They're the ones you call in when the other searchers have given up.
They're the Royal New Zealand Navy autonomous underwater vehicle (AUV) team and this week they have been carrying out a joint search exercise with the Police National Dive Squad on Lake Taupō.
The 15-strong team from the HMNZS Matataua's Littoral Warfare Unit have teamed up with the Police National Dive Squad to improve procedures for search operations in fresh water.
Based out of Devonport, the Navy unit brought down their 7.5m boat the Pathfinder and a Remus AUV they call "the fish". It is capable of electronically detecting underwater objects and relaying sonar images back to a shore operator.
In their work assisting the police, the team are called in as a last resort by HQ Joint Forces New Zealand when Land Search and Rescue or police have exhausted all efforts to find a missing plane, boat or missing person.
Petty Officer Greg Carter said the HMNZS Matataua AUV team would get called up two or three days after someone has gone missing in the water. He says the team brings highly sophisticated sonar technology to give a photograph-like visual of the lake floor.
"We do quite a bit of work with the Police National Dive Squad. It's good training for us to interact with other government agencies."
The brief for the exercise was that someone had gone missing off the lake front at Four Mile Bay. They were seen walking into the lake and may have been were holding a weapon.
The unit ran the AUV in a 300m by 400m grid pattern, at an altitude of 3m from the lake bed for about one-and-half hours.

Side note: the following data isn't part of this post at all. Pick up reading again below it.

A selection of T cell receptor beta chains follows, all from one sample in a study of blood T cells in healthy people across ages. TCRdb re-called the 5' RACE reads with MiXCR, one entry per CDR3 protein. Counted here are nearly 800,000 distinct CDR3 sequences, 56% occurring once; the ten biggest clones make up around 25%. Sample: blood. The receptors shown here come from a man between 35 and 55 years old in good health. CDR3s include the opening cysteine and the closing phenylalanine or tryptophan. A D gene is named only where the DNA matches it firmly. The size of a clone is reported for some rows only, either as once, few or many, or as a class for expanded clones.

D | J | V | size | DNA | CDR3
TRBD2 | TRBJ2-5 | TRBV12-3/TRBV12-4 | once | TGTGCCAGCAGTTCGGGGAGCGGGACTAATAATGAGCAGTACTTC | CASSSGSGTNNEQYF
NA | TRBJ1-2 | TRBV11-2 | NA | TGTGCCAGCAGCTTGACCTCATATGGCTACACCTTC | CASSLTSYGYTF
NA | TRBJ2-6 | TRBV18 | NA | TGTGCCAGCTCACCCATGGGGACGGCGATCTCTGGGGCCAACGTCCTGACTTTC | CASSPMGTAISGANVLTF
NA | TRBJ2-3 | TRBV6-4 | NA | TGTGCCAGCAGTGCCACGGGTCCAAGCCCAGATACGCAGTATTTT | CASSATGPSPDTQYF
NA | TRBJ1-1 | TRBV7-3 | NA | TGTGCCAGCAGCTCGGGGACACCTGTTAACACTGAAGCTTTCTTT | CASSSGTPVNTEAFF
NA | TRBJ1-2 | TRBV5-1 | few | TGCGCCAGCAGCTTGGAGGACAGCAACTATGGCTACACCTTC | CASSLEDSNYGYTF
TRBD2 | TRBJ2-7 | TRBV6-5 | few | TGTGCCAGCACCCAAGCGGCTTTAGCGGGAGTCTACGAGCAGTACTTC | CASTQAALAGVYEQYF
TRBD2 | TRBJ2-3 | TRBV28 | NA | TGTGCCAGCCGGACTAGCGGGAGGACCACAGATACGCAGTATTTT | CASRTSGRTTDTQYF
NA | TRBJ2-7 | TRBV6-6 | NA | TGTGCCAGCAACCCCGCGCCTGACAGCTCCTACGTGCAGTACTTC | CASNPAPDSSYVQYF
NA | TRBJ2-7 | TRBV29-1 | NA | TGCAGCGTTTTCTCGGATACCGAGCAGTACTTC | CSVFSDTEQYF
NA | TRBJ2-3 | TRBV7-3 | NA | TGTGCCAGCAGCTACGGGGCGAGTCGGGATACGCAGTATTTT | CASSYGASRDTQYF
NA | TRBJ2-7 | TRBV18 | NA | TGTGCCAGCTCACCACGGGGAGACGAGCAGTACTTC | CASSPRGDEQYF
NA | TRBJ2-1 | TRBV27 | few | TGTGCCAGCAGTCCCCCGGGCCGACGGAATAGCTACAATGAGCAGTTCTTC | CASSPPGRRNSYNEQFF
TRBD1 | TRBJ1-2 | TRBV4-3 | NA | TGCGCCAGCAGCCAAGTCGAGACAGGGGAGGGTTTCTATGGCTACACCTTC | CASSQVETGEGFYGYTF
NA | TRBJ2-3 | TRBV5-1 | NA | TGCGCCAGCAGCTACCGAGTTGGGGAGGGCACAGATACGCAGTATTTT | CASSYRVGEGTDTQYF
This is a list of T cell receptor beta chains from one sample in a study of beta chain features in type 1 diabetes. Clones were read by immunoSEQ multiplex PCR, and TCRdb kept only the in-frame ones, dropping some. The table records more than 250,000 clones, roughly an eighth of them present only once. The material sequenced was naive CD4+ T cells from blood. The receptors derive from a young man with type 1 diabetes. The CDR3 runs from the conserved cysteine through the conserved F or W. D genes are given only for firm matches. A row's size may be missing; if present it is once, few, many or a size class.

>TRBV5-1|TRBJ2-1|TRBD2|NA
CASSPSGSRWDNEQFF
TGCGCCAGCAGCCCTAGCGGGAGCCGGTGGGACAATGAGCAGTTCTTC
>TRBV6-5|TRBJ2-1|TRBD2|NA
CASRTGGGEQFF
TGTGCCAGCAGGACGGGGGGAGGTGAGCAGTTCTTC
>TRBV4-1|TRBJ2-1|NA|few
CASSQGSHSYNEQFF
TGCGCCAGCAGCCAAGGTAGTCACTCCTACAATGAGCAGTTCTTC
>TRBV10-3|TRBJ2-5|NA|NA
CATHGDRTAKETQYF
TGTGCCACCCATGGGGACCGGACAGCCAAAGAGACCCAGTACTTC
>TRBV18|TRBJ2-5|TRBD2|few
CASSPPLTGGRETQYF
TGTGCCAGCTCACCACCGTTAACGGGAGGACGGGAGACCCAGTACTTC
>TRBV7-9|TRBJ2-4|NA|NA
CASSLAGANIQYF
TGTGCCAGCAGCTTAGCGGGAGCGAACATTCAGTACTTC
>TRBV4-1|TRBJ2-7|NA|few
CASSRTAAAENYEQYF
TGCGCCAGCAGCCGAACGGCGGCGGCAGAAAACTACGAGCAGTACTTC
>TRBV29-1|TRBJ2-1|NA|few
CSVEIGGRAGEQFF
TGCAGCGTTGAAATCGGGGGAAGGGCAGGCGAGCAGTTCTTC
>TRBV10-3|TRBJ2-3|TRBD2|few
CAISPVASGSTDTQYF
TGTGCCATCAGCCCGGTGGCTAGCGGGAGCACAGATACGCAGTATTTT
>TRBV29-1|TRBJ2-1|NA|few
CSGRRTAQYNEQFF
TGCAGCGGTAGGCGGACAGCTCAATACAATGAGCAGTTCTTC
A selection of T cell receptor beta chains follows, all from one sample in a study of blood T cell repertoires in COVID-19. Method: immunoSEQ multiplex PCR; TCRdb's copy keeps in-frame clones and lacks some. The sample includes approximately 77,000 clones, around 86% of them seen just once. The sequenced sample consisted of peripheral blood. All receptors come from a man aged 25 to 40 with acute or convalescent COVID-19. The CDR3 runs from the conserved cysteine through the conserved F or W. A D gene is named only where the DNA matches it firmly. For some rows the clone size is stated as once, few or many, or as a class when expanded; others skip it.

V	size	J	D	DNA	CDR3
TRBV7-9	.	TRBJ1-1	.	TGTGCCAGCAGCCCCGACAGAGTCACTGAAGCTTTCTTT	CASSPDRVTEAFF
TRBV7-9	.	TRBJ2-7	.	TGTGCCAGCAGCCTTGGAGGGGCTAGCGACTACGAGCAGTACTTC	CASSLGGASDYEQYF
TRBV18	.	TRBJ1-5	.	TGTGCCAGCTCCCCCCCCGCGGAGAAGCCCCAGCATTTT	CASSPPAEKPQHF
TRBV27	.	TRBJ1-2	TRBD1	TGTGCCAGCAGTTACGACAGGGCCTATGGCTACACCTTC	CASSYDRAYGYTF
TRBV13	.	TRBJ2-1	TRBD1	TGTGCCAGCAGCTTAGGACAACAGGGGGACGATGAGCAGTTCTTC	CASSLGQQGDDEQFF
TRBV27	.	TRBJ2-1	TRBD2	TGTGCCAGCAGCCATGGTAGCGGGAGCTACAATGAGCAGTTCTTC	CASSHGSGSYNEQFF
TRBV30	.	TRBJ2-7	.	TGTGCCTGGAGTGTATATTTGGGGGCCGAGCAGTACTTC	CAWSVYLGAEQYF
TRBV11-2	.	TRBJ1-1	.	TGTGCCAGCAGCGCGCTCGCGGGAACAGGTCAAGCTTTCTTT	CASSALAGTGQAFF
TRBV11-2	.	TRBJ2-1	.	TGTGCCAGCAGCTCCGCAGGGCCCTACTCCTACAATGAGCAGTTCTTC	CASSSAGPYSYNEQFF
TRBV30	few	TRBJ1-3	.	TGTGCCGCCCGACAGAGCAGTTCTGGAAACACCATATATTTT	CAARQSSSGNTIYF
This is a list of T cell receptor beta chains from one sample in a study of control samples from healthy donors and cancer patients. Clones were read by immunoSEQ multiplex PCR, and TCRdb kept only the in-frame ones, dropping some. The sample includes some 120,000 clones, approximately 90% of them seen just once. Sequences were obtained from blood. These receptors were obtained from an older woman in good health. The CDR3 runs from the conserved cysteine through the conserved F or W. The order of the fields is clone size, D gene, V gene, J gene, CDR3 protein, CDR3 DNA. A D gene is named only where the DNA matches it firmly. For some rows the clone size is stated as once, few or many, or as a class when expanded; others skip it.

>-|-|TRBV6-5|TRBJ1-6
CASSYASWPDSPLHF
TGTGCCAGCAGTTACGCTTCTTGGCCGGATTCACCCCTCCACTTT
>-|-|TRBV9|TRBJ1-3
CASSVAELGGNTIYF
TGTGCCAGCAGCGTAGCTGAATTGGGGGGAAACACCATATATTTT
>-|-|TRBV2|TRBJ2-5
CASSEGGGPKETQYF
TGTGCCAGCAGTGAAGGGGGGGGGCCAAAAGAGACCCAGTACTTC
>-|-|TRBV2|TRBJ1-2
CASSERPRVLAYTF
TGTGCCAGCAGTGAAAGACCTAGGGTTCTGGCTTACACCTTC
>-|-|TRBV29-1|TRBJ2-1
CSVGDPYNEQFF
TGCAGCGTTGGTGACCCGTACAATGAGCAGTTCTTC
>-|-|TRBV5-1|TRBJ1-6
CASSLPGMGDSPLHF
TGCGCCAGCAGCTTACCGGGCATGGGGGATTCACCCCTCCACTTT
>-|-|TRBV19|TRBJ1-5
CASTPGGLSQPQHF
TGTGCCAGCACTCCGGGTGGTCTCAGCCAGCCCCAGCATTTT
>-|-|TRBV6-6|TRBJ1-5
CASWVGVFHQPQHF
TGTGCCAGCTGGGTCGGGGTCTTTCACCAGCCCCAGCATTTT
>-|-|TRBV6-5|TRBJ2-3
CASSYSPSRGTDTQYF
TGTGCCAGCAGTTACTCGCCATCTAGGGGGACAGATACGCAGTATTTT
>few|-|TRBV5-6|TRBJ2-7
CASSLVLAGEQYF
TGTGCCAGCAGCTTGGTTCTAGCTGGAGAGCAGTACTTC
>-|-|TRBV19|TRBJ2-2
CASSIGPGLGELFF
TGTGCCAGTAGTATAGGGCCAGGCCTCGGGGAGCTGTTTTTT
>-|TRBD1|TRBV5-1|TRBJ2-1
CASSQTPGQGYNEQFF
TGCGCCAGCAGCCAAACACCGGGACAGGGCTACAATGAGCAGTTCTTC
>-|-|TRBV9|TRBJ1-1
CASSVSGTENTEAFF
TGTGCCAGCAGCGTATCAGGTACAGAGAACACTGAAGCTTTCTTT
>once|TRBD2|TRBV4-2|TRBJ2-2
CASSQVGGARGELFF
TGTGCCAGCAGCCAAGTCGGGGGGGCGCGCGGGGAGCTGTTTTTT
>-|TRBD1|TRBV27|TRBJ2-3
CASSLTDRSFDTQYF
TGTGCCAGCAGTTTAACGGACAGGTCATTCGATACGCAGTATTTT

Then it was the job of hydrographic survey specialists Leading Hand Tim Sherriff and Able Rating Ana-Marie Conroy to view the sonar playback, noting contacts of interest. The playback very clearly picked up what could have been a firearm and a missing person.
Chief Petty Officer Quinn Harris said the exercise was a great opportunity for the unit to put together a mission based on the information provided. The AUV unit provides HMNZS Matataua with a search function.
"There are three scenarios we encounter. There is a sunken vessel or kayak, and a missing person. Or there is a missing person and a firearm."
Carter says they have a young team at the moment and the training will come into use when the unit is deployed overseas for the second element to its work - mine counter-measures.
"It's good to benchmark against other countries. We learn from them and they learn from us."
Command Warrant Officer Norman Leaming explains that in a wartime scenario, the defending country will mine their ports.
"There will be one way in for vessels. Our role will be to use sonar to search for mines. Another team from the Navy will dispose of these mines."
The final step in the mission was to carry out a post-mission analysis and provide a written report to the Police National Dive Squad.